As Amazon sellers, we tend to get into bad habits when it comes to managing logistics. You may be proficient in skills related to product design and marketing, and you may have figured out the best practices on increasing your sell-through and conversion rates. Yet, you might find that you’re hemorrhaging money when it comes to the very first step of business – sourcing your products.
There are two ways to increase the profitability of any business – increase revenue or decrease costs. We see a lot of advice centered around the first method, but when it comes to cutting costs, the expenses involved with procuring a product seem to get overlooked.
Let’s take a look at the most common oversights that sellers tend to make regarding product sourcing Amazon and how you make exponentially more money by accounting for them.
In this Product Sourcing Amazon guide, we’ll take a look at:
Why It’s Important to Talk About Sourcing Products To Sell On Amazon
Most sellers are clueless about the companies they’re buying goods from and end up paying way more than they need to. By not being diligent about the costs of sourcing, you leave thousands of dollars just lying on the table. If you can cut down on these costs, your profits will rise dramatically.
Remember – make money not just when you sell, but also when you buy.
Where you purchase your products from not only affects your profit margins, it also determines the quality of what you’re selling. Knowing how to get the most out of your supplier can help make your products better than your competitor’s offerings.
How Sourcing Products For Amazon Can Affect Your Business Value
If you plan on selling your business at any point, here’s something you should know. The people buying your business will thoroughly scrutinize your finances and often hire consultants to audit your reports to see if they can cut expenses to make your company more profitable.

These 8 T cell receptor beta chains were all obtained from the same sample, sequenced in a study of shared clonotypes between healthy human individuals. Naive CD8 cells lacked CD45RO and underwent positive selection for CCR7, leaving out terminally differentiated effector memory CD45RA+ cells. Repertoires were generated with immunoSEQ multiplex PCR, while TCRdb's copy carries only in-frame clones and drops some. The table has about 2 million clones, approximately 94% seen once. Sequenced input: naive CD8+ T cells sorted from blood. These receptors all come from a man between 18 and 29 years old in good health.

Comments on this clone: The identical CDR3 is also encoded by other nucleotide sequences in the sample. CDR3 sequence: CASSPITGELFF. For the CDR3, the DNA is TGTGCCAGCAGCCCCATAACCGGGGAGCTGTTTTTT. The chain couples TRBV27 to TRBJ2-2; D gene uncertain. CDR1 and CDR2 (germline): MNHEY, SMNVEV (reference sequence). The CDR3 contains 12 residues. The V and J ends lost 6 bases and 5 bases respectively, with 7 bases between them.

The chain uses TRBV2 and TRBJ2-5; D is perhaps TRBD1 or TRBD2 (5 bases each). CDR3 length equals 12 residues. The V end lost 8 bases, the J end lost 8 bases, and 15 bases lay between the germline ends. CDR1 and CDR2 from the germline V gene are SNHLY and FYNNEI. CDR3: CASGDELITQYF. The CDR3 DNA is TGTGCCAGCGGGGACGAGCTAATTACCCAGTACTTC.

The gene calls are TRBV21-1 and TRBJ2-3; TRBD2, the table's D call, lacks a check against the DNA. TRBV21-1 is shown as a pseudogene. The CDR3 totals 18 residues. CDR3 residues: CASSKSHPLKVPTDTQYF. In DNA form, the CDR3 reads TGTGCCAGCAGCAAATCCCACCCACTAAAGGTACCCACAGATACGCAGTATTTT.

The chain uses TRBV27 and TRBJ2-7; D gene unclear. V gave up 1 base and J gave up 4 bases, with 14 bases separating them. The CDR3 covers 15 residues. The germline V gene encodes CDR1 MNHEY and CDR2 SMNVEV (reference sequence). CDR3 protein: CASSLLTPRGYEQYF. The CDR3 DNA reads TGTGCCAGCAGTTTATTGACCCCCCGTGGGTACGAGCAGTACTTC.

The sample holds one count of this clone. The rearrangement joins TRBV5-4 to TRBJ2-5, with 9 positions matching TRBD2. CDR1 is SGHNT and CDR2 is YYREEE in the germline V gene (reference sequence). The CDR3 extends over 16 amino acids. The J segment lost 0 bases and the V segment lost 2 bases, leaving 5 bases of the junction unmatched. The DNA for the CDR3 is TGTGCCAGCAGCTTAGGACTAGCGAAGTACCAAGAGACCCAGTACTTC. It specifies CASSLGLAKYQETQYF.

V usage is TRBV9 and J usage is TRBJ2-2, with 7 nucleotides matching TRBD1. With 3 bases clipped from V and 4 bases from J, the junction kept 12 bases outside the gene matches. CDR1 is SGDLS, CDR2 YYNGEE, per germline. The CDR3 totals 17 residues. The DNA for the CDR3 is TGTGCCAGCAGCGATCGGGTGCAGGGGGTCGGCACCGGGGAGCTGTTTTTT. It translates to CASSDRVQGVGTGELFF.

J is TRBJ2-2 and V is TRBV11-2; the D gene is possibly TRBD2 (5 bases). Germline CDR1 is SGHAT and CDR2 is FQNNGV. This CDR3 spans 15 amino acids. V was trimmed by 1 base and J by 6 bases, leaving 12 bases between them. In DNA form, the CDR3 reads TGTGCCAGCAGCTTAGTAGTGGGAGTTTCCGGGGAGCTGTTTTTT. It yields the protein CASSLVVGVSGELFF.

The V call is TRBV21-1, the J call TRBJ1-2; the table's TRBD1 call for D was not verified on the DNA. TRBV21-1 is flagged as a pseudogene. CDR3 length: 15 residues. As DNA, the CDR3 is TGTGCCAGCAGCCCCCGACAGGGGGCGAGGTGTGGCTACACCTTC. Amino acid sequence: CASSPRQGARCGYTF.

Say you’re making $500,000 in annual sales, of which $75,000 is profit. If you reduce the cost of your goods by 10%, your profit goes up by $50,000.
A lot of buyers use the multiplier method to determine the value of your business. Let’s say the multiplier coefficient is 3. Three times $50,000 is $150,000.
If you’re aware of this, you can use it to your advantage to get a better price for your business. If your buyer is aware of this, but you aren’t, you’ve just left $150,000 on the table.
Now that we’ve talked about how vital Amazon product sourcing is, let’s talk about the five tips on Amazon product sourcing based on the most common mistakes sellers make.
Product Sourcing Tip #1:
Always Buy From Real Factories
Instead of contacting suppliers via a platform, you can also consider using a local company to get in touch with that supplier. Use the sourcing platform for research and then reach out to the factory via a local service located in their region. This can be a smart move because foreigners often get charged higher prices than locals, as the assumption is that foreigners would not know any better.
Make sure you get quotes and samples from at least 3-5 suppliers before making your decision.
Product Sourcing Tip #2:
Provide Detailed Product Specifications
A proforma invoice is a powerful legal document. Use it to your advantage by laying down detailed terms and conditions. Provide comprehensive specifications for your product, the lead time for production, and the mold’s ownership terms. If you’ve designed your own products with the factory, the last one is particularly important as you want to ensure that the factory cannot rip it off or sell your product to someone else.
It’s essential to have all this information in the proforma invoice because it provides a set of instructions your supplier is legally bound to follow. Everything you negotiate should be put down on paper so that the factory can’t go back on its word.